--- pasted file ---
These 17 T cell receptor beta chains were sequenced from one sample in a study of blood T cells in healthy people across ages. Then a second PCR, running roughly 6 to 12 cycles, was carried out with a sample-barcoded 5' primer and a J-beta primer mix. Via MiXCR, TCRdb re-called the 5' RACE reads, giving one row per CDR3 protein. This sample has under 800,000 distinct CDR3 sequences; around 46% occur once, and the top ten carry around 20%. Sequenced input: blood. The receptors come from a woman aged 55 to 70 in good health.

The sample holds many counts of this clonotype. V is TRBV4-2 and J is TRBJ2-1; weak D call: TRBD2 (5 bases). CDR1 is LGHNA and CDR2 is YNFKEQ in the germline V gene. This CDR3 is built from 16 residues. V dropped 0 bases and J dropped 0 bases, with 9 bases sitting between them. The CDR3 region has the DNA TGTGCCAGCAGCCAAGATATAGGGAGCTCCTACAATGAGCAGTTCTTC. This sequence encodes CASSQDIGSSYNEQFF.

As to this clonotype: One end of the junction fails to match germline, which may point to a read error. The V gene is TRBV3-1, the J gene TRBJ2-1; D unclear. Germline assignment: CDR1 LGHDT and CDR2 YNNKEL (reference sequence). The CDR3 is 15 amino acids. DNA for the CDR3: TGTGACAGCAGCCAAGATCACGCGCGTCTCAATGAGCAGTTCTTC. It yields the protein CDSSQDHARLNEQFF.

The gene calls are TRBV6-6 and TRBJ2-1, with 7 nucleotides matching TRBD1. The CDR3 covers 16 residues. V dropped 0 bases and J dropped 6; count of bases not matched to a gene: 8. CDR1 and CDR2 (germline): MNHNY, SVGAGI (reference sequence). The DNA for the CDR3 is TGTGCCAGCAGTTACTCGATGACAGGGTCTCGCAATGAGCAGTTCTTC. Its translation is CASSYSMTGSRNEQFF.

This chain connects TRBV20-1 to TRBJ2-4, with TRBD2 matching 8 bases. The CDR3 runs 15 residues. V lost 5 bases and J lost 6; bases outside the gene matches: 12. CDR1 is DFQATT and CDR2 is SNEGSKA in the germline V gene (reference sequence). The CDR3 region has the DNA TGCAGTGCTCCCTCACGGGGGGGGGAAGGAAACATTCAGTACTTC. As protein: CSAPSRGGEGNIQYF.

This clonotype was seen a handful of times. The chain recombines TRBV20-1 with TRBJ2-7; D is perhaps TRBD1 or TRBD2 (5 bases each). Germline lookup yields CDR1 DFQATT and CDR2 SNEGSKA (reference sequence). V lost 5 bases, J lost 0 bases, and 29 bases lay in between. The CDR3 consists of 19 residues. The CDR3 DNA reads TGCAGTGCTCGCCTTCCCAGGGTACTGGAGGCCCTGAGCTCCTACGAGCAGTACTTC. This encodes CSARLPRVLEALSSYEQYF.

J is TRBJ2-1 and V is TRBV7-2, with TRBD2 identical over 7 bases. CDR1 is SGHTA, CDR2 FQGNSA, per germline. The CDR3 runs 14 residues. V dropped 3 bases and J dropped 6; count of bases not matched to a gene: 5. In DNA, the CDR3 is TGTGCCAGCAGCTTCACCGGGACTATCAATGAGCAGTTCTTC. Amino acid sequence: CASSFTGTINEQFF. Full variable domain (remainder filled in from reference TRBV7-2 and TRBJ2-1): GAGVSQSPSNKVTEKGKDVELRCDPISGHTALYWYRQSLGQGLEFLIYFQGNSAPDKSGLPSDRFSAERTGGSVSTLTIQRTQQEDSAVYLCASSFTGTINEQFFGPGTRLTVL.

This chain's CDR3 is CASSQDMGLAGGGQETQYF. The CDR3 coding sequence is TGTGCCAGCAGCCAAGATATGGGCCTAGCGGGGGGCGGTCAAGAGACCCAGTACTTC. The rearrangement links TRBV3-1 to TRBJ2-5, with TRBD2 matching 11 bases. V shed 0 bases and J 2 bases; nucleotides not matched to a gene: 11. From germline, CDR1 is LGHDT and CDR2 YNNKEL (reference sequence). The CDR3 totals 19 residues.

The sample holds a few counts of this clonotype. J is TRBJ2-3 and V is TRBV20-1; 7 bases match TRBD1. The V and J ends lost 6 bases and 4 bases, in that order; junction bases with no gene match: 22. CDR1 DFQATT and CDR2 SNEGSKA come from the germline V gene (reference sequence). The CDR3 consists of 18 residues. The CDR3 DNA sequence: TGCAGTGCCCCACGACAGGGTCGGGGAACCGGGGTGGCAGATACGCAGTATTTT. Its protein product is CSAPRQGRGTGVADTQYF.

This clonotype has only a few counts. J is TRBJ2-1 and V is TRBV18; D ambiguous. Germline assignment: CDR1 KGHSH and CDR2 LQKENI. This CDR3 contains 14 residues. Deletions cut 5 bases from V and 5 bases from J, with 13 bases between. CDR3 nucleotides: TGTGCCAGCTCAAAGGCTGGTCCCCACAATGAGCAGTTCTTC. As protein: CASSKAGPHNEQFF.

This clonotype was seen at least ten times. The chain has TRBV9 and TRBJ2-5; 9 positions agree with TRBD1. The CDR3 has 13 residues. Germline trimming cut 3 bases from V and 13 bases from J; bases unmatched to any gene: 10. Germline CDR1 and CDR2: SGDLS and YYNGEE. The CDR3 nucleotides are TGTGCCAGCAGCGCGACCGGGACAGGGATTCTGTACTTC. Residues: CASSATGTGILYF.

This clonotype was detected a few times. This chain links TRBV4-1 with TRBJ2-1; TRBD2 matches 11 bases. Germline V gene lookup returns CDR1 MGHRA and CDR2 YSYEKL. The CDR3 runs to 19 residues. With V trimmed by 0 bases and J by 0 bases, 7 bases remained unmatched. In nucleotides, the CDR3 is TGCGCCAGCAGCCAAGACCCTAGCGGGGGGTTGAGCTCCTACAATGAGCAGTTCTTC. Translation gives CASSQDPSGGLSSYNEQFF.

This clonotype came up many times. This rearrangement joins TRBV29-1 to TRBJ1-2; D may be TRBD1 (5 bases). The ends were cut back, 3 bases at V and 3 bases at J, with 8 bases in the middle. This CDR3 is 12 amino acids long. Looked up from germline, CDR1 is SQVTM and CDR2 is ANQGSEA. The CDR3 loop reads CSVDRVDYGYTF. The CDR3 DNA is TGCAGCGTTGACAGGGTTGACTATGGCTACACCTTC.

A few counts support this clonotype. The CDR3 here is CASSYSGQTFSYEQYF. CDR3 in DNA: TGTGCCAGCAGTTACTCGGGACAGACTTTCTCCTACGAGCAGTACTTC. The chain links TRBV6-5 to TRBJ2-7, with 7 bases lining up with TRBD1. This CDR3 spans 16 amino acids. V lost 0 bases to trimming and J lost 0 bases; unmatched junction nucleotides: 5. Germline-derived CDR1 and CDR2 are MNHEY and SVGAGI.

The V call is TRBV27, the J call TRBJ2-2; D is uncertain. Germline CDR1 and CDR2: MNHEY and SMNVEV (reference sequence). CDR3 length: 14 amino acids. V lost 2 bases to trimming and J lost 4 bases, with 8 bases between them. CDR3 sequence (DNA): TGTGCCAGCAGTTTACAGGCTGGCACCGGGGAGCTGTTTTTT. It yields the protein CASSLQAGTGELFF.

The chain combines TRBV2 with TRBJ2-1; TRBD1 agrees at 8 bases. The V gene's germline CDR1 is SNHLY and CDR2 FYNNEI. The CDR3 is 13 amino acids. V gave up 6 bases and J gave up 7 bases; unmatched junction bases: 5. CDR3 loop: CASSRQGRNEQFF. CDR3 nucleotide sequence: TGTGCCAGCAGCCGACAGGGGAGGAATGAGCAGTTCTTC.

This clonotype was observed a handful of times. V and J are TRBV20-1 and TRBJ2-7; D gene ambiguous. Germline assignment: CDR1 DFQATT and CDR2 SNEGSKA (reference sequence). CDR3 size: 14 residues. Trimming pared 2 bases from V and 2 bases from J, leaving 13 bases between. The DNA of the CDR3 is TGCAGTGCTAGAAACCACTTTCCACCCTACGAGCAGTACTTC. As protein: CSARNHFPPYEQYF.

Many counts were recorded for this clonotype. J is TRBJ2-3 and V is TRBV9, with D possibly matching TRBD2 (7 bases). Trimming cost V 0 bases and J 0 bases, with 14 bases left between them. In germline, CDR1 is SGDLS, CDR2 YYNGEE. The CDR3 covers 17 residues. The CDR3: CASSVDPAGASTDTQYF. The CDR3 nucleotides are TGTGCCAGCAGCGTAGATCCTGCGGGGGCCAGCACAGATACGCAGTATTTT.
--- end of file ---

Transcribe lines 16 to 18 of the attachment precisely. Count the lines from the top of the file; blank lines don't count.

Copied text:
The chain combines TRBV2 with TRBJ2-1; TRBD1 agrees at 8 bases. The V gene's germline CDR1 is SNHLY and CDR2 FYNNEI. The CDR3 is 13 amino acids. V gave up 6 bases and J gave up 7 bases; unmatched junction bases: 5. CDR3 loop: CASSRQGRNEQFF. CDR3 nucleotide sequence: TGTGCCAGCAGCCGACAGGGGAGGAATGAGCAGTTCTTC.

This clonotype was observed a handful of times. V and J are TRBV20-1 and TRBJ2-7; D gene ambiguous. Germline assignment: CDR1 DFQATT and CDR2 SNEGSKA (reference sequence). CDR3 size: 14 residues. Trimming pared 2 bases from V and 2 bases from J, leaving 13 bases between. The DNA of the CDR3 is TGCAGTGCTAGAAACCACTTTCCACCCTACGAGCAGTACTTC. As protein: CSARNHFPPYEQYF.

Many counts were recorded for this clonotype. J is TRBJ2-3 and V is TRBV9, with D possibly matching TRBD2 (7 bases). Trimming cost V 0 bases and J 0 bases, with 14 bases left between them. In germline, CDR1 is SGDLS, CDR2 YYNGEE. The CDR3 covers 17 residues. The CDR3: CASSVDPAGASTDTQYF. The CDR3 nucleotides are TGTGCCAGCAGCGTAGATCCTGCGGGGGCCAGCACAGATACGCAGTATTTT.